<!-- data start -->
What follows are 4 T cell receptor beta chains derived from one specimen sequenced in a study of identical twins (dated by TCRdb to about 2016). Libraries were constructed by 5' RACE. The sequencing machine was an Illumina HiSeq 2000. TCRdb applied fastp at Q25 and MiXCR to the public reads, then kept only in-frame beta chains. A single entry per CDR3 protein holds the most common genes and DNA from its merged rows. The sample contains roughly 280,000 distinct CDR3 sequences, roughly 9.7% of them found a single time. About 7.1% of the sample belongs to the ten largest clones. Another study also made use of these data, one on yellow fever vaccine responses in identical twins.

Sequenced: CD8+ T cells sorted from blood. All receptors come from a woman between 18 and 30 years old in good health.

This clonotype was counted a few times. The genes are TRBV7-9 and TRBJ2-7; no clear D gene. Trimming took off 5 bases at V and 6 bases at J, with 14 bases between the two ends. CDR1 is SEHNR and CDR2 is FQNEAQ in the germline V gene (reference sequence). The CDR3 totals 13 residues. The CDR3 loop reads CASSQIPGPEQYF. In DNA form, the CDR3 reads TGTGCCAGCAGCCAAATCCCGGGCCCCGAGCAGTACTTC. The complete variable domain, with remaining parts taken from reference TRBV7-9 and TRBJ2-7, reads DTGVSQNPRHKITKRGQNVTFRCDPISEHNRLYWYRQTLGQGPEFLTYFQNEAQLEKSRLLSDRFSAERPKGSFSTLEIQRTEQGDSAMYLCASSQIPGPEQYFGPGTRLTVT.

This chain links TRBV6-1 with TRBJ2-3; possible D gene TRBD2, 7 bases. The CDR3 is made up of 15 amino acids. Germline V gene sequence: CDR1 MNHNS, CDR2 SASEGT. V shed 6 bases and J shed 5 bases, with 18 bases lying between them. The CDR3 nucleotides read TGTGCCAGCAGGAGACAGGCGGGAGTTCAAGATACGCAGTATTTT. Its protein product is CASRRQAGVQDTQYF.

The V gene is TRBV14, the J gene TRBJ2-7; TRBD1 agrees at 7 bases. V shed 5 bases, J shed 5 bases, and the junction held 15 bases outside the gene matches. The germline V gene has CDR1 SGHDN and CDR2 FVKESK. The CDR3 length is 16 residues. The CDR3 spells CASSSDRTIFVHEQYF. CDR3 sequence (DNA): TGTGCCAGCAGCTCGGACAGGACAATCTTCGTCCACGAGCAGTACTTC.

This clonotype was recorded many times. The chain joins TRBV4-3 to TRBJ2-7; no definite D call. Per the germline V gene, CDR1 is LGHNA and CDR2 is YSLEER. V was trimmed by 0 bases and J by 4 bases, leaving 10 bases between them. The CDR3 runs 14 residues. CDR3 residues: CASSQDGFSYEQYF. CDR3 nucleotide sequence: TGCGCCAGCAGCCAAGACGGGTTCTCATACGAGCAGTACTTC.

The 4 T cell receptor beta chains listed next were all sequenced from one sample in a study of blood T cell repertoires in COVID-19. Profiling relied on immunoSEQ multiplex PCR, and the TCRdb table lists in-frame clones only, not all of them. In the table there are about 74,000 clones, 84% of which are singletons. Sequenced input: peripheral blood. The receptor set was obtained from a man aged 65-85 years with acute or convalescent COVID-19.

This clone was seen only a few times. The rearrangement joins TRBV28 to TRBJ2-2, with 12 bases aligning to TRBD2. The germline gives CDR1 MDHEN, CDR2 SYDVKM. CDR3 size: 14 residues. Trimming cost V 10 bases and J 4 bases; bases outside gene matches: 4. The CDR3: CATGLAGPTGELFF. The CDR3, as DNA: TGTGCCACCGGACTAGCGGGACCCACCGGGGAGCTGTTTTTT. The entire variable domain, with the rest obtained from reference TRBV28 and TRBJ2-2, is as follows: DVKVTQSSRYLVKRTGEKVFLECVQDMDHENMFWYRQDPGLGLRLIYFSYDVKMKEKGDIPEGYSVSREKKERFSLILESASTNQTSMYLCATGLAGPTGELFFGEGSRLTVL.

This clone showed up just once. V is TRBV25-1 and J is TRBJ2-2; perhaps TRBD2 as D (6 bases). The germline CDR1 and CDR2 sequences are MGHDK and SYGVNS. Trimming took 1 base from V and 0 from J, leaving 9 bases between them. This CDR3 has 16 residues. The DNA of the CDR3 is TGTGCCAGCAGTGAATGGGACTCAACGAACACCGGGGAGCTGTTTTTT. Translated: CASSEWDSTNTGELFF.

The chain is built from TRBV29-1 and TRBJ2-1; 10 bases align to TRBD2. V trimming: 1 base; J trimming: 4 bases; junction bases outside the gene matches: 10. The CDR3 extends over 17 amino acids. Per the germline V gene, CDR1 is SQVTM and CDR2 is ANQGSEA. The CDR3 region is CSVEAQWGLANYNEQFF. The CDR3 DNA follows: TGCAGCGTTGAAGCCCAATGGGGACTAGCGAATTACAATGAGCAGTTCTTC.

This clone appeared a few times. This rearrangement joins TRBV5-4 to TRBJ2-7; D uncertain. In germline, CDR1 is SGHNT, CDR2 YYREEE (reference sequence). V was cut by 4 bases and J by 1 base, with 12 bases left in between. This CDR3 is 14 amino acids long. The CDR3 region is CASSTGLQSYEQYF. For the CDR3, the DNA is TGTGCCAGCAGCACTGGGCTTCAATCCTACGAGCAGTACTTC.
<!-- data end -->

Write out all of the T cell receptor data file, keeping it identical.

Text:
What follows are 4 T cell receptor beta chains derived from one specimen sequenced in a study of identical twins (dated by TCRdb to about 2016). Libraries were constructed by 5' RACE. The sequencing machine was an Illumina HiSeq 2000. TCRdb applied fastp at Q25 and MiXCR to the public reads, then kept only in-frame beta chains. A single entry per CDR3 protein holds the most common genes and DNA from its merged rows. The sample contains roughly 280,000 distinct CDR3 sequences, roughly 9.7% of them found a single time. About 7.1% of the sample belongs to the ten largest clones. Another study also made use of these data, one on yellow fever vaccine responses in identical twins.

Sequenced: CD8+ T cells sorted from blood. All receptors come from a woman between 18 and 30 years old in good health.

This clonotype was counted a few times. The genes are TRBV7-9 and TRBJ2-7; no clear D gene. Trimming took off 5 bases at V and 6 bases at J, with 14 bases between the two ends. CDR1 is SEHNR and CDR2 is FQNEAQ in the germline V gene (reference sequence). The CDR3 totals 13 residues. The CDR3 loop reads CASSQIPGPEQYF. In DNA form, the CDR3 reads TGTGCCAGCAGCCAAATCCCGGGCCCCGAGCAGTACTTC. The complete variable domain, with remaining parts taken from reference TRBV7-9 and TRBJ2-7, reads DTGVSQNPRHKITKRGQNVTFRCDPISEHNRLYWYRQTLGQGPEFLTYFQNEAQLEKSRLLSDRFSAERPKGSFSTLEIQRTEQGDSAMYLCASSQIPGPEQYFGPGTRLTVT.

This chain links TRBV6-1 with TRBJ2-3; possible D gene TRBD2, 7 bases. The CDR3 is made up of 15 amino acids. Germline V gene sequence: CDR1 MNHNS, CDR2 SASEGT. V shed 6 bases and J shed 5 bases, with 18 bases lying between them. The CDR3 nucleotides read TGTGCCAGCAGGAGACAGGCGGGAGTTCAAGATACGCAGTATTTT. Its protein product is CASRRQAGVQDTQYF.

The V gene is TRBV14, the J gene TRBJ2-7; TRBD1 agrees at 7 bases. V shed 5 bases, J shed 5 bases, and the junction held 15 bases outside the gene matches. The germline V gene has CDR1 SGHDN and CDR2 FVKESK. The CDR3 length is 16 residues. The CDR3 spells CASSSDRTIFVHEQYF. CDR3 sequence (DNA): TGTGCCAGCAGCTCGGACAGGACAATCTTCGTCCACGAGCAGTACTTC.

This clonotype was recorded many times. The chain joins TRBV4-3 to TRBJ2-7; no definite D call. Per the germline V gene, CDR1 is LGHNA and CDR2 is YSLEER. V was trimmed by 0 bases and J by 4 bases, leaving 10 bases between them. The CDR3 runs 14 residues. CDR3 residues: CASSQDGFSYEQYF. CDR3 nucleotide sequence: TGCGCCAGCAGCCAAGACGGGTTCTCATACGAGCAGTACTTC.

The 4 T cell receptor beta chains listed next were all sequenced from one sample in a study of blood T cell repertoires in COVID-19. Profiling relied on immunoSEQ multiplex PCR, and the TCRdb table lists in-frame clones only, not all of them. In the table there are about 74,000 clones, 84% of which are singletons. Sequenced input: peripheral blood. The receptor set was obtained from a man aged 65-85 years with acute or convalescent COVID-19.

This clone was seen only a few times. The rearrangement joins TRBV28 to TRBJ2-2, with 12 bases aligning to TRBD2. The germline gives CDR1 MDHEN, CDR2 SYDVKM. CDR3 size: 14 residues. Trimming cost V 10 bases and J 4 bases; bases outside gene matches: 4. The CDR3: CATGLAGPTGELFF. The CDR3, as DNA: TGTGCCACCGGACTAGCGGGACCCACCGGGGAGCTGTTTTTT. The entire variable domain, with the rest obtained from reference TRBV28 and TRBJ2-2, is as follows: DVKVTQSSRYLVKRTGEKVFLECVQDMDHENMFWYRQDPGLGLRLIYFSYDVKMKEKGDIPEGYSVSREKKERFSLILESASTNQTSMYLCATGLAGPTGELFFGEGSRLTVL.

This clone showed up just once. V is TRBV25-1 and J is TRBJ2-2; perhaps TRBD2 as D (6 bases). The germline CDR1 and CDR2 sequences are MGHDK and SYGVNS. Trimming took 1 base from V and 0 from J, leaving 9 bases between them. This CDR3 has 16 residues. The DNA of the CDR3 is TGTGCCAGCAGTGAATGGGACTCAACGAACACCGGGGAGCTGTTTTTT. Translated: CASSEWDSTNTGELFF.

The chain is built from TRBV29-1 and TRBJ2-1; 10 bases align to TRBD2. V trimming: 1 base; J trimming: 4 bases; junction bases outside the gene matches: 10. The CDR3 extends over 17 amino acids. Per the germline V gene, CDR1 is SQVTM and CDR2 is ANQGSEA. The CDR3 region is CSVEAQWGLANYNEQFF. The CDR3 DNA follows: TGCAGCGTTGAAGCCCAATGGGGACTAGCGAATTACAATGAGCAGTTCTTC.

This clone appeared a few times. This rearrangement joins TRBV5-4 to TRBJ2-7; D uncertain. In germline, CDR1 is SGHNT, CDR2 YYREEE (reference sequence). V was cut by 4 bases and J by 1 base, with 12 bases left in between. This CDR3 is 14 amino acids long. The CDR3 region is CASSTGLQSYEQYF. For the CDR3, the DNA is TGTGCCAGCAGCACTGGGCTTCAATCCTACGAGCAGTACTTC.